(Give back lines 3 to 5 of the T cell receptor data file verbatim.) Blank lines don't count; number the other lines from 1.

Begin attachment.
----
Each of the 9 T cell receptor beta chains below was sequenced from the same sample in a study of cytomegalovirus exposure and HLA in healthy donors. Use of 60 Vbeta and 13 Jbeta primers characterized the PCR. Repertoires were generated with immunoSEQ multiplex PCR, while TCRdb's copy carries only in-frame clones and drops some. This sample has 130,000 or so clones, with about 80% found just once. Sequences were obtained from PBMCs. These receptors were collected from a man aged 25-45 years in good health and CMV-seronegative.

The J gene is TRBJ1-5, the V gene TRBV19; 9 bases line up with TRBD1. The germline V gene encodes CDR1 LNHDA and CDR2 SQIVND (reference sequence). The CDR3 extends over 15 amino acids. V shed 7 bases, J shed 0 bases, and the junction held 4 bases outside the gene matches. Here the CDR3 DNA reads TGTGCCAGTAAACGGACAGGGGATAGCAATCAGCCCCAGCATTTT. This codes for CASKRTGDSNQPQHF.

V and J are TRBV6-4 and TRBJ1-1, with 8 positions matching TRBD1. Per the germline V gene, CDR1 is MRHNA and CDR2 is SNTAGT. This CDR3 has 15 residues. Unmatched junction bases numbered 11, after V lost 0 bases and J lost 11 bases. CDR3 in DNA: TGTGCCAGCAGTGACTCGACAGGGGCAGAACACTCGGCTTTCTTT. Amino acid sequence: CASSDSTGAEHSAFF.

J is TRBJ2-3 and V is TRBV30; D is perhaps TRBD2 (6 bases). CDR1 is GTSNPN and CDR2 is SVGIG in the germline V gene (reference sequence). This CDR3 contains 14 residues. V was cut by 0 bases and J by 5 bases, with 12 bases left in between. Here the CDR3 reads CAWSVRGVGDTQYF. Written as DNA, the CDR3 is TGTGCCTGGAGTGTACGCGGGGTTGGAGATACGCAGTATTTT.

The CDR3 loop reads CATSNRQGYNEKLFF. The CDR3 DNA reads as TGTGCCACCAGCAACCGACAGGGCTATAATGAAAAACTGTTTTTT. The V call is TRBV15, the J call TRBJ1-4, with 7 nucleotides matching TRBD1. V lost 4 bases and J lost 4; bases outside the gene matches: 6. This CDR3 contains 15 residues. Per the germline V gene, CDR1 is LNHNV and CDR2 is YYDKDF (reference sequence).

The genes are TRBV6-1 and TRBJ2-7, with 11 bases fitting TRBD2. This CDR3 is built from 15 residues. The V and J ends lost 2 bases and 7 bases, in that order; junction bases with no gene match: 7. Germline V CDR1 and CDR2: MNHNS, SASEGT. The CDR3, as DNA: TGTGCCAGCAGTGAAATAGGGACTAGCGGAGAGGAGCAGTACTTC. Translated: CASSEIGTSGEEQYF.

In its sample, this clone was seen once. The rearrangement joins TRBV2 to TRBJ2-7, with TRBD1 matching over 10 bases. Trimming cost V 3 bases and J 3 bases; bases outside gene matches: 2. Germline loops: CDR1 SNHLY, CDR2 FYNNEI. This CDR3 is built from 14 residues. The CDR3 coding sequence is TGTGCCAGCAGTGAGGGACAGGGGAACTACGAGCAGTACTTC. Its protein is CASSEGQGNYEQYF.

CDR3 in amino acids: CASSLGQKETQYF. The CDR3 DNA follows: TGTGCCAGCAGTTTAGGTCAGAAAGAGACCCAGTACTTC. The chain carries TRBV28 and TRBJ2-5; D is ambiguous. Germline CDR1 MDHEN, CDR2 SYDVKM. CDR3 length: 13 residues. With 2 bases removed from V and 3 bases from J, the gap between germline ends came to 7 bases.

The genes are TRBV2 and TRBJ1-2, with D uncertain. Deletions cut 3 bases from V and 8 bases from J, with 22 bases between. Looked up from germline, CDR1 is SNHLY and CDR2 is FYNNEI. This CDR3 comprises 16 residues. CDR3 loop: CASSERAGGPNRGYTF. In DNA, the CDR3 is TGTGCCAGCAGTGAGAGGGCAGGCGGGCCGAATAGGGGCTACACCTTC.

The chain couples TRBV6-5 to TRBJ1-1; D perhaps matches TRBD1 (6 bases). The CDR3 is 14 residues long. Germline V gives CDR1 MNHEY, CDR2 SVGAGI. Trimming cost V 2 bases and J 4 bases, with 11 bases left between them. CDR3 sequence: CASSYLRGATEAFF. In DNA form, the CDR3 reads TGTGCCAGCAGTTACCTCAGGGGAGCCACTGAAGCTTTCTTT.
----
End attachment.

V and J are TRBV6-4 and TRBJ1-1, with 8 positions matching TRBD1. Per the germline V gene, CDR1 is MRHNA and CDR2 is SNTAGT. This CDR3 has 15 residues. Unmatched junction bases numbered 11, after V lost 0 bases and J lost 11 bases. CDR3 in DNA: TGTGCCAGCAGTGACTCGACAGGGGCAGAACACTCGGCTTTCTTT. Amino acid sequence: CASSDSTGAEHSAFF.

J is TRBJ2-3 and V is TRBV30; D is perhaps TRBD2 (6 bases). CDR1 is GTSNPN and CDR2 is SVGIG in the germline V gene (reference sequence). This CDR3 contains 14 residues. V was cut by 0 bases and J by 5 bases, with 12 bases left in between. Here the CDR3 reads CAWSVRGVGDTQYF. Written as DNA, the CDR3 is TGTGCCTGGAGTGTACGCGGGGTTGGAGATACGCAGTATTTT.

The CDR3 loop reads CATSNRQGYNEKLFF. The CDR3 DNA reads as TGTGCCACCAGCAACCGACAGGGCTATAATGAAAAACTGTTTTTT. The V call is TRBV15, the J call TRBJ1-4, with 7 nucleotides matching TRBD1. V lost 4 bases and J lost 4; bases outside the gene matches: 6. This CDR3 contains 15 residues. Per the germline V gene, CDR1 is LNHNV and CDR2 is YYDKDF (reference sequence).